a JavaScript function the browser will call when the event occurs.


Before a web page submits a form’s data to a remote script, the page should use
JavaScript to validate that the user has provided a value for the form’s required
fields.


SIMPLE
JAVASCRIPT
--
HELLO


<!
DOCTYPE html>

<head>

<script>

alert('Hello, JavaScript!');

</script>

</head>

<body>

</body>

</html>


JAVASCRIPT

OLD SYNTAX


In the previous example, the HTML file placed a <script> and </script> tag pair
within the document’s head section. The <script> tag is HTML 5 format. As you
examine older JavaScript code within HTML files, you will encounter <script> tags
in the following form:

<
script type="text/
javascript
">


// code here

</script>


In
this case, the type=“text/
javascript
” attribute tells the browser that the script
that follows will be JavaScript. Although this format still works, HTML 5 has
simplified it, making JavaScript the default scripting language.


SEQUENTIAL PROCESSING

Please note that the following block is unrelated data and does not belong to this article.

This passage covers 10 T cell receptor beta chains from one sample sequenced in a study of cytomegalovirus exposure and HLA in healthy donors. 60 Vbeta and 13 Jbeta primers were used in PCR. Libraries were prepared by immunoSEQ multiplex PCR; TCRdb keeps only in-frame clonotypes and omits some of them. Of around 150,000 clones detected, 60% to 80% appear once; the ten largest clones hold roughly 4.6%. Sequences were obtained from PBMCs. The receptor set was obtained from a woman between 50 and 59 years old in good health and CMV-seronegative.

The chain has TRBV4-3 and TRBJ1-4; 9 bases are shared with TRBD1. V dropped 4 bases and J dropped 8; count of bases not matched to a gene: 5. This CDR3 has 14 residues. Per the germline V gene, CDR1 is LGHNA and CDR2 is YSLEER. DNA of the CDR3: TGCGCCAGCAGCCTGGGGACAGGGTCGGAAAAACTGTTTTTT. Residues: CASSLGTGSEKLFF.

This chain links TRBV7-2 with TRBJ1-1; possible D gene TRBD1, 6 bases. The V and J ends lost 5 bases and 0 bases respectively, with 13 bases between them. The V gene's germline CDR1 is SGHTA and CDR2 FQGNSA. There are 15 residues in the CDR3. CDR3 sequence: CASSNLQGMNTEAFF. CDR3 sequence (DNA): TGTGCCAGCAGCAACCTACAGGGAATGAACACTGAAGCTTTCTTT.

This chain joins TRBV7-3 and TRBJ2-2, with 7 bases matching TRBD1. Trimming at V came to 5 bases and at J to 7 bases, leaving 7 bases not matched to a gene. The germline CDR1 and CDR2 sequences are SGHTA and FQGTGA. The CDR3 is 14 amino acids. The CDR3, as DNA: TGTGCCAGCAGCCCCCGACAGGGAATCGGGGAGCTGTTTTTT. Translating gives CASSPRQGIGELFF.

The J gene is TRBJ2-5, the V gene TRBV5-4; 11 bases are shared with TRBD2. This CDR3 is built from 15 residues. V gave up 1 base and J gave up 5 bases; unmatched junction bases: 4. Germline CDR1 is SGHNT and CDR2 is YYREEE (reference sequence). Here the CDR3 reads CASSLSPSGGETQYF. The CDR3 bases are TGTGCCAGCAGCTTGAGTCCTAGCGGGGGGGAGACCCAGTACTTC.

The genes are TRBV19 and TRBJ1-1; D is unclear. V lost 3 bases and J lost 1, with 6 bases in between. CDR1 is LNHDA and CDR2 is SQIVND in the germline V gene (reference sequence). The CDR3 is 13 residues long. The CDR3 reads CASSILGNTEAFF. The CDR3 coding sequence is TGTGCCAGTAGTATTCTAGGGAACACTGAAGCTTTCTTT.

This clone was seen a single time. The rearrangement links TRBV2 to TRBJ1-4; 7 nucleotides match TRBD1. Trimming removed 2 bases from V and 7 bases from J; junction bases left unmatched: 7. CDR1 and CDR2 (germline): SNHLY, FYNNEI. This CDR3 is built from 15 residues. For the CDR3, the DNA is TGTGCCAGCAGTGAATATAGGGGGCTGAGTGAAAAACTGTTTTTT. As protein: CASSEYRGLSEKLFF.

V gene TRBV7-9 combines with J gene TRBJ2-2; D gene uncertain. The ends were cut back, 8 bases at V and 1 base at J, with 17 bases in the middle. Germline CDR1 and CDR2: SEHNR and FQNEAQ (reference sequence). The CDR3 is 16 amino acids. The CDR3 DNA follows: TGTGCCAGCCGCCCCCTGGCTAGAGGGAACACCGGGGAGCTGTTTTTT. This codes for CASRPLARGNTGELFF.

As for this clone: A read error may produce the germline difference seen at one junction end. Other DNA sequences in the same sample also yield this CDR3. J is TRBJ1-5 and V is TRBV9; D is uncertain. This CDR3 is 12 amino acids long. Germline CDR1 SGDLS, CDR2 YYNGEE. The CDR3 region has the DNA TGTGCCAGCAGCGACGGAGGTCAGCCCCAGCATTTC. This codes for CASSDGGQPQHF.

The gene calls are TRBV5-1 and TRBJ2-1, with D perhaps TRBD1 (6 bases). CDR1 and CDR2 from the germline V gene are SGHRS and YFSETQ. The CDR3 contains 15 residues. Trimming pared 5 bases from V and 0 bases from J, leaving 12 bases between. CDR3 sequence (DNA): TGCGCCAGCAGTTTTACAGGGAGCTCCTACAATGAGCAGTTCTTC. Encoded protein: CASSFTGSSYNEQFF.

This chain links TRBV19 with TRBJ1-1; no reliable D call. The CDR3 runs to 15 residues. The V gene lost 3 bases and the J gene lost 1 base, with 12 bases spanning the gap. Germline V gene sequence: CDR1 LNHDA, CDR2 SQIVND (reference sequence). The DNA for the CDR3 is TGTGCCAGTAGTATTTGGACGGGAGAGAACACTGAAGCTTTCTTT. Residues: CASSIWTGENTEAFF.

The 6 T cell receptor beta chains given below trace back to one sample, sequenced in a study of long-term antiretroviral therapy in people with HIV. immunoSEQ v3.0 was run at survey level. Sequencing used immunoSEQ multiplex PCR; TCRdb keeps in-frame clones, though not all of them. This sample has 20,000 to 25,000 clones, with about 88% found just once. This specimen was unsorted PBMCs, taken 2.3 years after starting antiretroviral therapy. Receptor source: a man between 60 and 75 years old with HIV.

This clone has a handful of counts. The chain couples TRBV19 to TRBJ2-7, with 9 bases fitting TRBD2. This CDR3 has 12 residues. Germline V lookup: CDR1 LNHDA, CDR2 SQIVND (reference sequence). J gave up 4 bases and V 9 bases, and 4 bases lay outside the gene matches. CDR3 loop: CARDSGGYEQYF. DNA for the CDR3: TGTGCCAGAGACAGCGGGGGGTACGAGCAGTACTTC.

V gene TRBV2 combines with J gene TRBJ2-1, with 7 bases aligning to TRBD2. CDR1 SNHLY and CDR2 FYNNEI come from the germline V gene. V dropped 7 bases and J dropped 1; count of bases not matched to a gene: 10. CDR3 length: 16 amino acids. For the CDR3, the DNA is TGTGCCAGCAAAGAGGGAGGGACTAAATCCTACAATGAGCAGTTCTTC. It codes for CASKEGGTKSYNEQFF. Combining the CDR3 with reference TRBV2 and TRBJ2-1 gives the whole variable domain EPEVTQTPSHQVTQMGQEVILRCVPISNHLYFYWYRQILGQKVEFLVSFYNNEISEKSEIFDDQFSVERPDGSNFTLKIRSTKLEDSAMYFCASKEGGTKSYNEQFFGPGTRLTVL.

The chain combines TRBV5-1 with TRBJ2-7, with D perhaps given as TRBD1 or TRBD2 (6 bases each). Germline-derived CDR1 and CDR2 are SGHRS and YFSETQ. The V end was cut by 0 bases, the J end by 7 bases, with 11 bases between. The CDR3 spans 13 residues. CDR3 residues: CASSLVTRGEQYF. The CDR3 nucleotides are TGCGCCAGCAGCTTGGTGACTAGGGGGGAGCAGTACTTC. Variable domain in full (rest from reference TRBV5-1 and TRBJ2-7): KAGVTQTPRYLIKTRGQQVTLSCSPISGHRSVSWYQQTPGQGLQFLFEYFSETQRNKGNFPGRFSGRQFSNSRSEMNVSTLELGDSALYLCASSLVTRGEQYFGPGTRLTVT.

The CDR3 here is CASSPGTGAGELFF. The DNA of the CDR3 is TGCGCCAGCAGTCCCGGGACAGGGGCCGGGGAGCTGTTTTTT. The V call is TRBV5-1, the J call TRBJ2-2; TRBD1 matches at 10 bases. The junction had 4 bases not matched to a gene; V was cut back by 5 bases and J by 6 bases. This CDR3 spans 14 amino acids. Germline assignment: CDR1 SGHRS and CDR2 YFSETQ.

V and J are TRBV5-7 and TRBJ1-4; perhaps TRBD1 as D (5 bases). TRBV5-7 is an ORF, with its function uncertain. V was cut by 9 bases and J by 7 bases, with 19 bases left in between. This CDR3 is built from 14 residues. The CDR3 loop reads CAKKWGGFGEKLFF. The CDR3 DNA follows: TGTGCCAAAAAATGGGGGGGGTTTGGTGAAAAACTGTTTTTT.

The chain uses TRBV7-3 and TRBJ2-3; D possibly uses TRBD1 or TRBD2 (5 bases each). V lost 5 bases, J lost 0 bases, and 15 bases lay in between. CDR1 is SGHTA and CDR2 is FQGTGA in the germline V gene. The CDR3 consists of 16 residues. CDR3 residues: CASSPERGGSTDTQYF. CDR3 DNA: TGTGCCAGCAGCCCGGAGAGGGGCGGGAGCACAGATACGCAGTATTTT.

<!
DOCTYPE html>

<head>

<script>

alert('Hello');

alert('JavaScript World!');

</script>

</head>

<body>

</body>

</html>


JAVASCRIPT

OPERATORS

MATH OPERATIONS


<!
DOCTYPE html>

<head>

<script>

alert(3+4);

alert(3*4);

alert(3/4);

</script>

</head>

<body>

</body>

</html>


VARIABLES


Programmers store such temporary values using named locations in memory
called variables.


In
the simplest sense, a variable is the name of a storage location in memory. In
other programming languages, you have to provide specifics about the memory
location, such as the size of the value the location will hold as well as the type of
value, such as a number, date, or sequence of characters.


JavaScript
, in contrast, is a “loosely typed” programming language which means
you simply need to specify a variable name, but not a related data type. To
declare a JavaScript variable, you use the
var

keyword followed by a variable
name. The following statement creates a variable named message:



var

message;


VARIABLE DECLARATION


When you declare variables within JavaScript, you can specify the names of
several variables within one statement:


var

Username,
OrderDate
,
GraphicsFile
;


Or
, you can individually declare each variable